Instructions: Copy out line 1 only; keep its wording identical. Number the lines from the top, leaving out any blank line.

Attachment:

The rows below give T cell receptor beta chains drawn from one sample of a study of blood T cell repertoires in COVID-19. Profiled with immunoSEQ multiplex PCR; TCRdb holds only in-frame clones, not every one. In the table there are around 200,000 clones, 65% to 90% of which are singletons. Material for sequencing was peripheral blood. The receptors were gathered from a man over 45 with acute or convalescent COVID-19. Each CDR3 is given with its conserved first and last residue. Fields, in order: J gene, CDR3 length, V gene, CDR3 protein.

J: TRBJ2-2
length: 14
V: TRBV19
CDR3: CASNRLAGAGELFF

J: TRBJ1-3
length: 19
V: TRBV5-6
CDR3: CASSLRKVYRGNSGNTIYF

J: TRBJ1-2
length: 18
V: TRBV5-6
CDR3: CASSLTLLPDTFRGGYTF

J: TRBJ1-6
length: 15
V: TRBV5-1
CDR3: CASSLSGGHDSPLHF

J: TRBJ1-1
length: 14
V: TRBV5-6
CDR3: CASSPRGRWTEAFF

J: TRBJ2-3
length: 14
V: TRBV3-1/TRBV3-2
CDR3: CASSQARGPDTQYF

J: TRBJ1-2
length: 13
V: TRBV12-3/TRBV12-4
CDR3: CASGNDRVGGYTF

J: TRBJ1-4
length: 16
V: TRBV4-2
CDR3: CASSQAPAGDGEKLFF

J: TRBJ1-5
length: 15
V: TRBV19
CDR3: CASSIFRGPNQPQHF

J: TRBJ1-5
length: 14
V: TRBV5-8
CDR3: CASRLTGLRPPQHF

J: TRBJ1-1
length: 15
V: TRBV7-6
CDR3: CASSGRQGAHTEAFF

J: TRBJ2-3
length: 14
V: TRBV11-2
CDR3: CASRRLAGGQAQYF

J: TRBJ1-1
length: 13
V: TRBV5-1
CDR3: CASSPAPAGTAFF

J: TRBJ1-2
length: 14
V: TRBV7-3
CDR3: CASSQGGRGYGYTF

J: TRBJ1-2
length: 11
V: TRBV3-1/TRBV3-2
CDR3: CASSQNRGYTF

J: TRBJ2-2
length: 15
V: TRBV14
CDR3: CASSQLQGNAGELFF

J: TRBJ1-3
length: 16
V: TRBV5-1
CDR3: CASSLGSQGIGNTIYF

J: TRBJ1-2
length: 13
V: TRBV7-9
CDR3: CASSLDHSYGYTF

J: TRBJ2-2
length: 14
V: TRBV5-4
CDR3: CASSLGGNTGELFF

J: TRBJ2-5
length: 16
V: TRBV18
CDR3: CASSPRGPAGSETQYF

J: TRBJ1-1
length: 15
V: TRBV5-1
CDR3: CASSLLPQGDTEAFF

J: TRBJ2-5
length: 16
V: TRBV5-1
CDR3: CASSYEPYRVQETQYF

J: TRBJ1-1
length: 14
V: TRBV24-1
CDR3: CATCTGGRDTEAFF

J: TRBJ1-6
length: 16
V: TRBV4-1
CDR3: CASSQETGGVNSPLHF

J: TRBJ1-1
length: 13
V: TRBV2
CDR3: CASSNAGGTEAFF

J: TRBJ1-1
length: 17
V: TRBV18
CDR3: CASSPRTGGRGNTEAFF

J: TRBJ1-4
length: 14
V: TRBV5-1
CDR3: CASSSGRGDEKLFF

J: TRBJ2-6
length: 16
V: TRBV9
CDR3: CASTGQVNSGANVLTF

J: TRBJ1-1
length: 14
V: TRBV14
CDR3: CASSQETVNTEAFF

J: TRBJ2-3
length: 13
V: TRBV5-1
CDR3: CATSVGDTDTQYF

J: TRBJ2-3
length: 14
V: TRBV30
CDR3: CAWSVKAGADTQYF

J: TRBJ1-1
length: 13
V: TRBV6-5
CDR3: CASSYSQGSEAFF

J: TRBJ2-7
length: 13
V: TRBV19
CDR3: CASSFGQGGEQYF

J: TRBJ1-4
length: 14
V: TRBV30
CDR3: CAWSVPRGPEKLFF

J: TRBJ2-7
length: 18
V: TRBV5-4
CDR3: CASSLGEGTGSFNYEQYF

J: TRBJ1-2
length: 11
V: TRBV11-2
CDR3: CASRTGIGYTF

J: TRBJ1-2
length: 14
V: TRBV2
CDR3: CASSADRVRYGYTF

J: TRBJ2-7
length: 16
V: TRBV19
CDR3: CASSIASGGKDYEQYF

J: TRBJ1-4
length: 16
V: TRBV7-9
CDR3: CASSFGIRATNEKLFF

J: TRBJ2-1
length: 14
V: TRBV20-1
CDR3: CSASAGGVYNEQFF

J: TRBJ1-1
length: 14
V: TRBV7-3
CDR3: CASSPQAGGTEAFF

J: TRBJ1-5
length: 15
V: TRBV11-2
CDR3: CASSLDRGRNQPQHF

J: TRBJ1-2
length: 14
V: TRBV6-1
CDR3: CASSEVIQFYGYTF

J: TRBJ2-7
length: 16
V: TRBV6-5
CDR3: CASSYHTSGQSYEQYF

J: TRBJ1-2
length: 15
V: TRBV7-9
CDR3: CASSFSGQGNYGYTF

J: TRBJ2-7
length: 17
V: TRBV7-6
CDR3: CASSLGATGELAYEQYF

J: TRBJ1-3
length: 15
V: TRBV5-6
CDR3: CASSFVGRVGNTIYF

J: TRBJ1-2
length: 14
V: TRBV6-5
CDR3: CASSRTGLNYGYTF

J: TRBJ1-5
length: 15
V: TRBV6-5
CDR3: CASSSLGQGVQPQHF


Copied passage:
The rows below give T cell receptor beta chains drawn from one sample of a study of blood T cell repertoires in COVID-19. Profiled with immunoSEQ multiplex PCR; TCRdb holds only in-frame clones, not every one. In the table there are around 200,000 clones, 65% to 90% of which are singletons. Material for sequencing was peripheral blood. The receptors were gathered from a man over 45 with acute or convalescent COVID-19. Each CDR3 is given with its conserved first and last residue. Fields, in order: J gene, CDR3 length, V gene, CDR3 protein.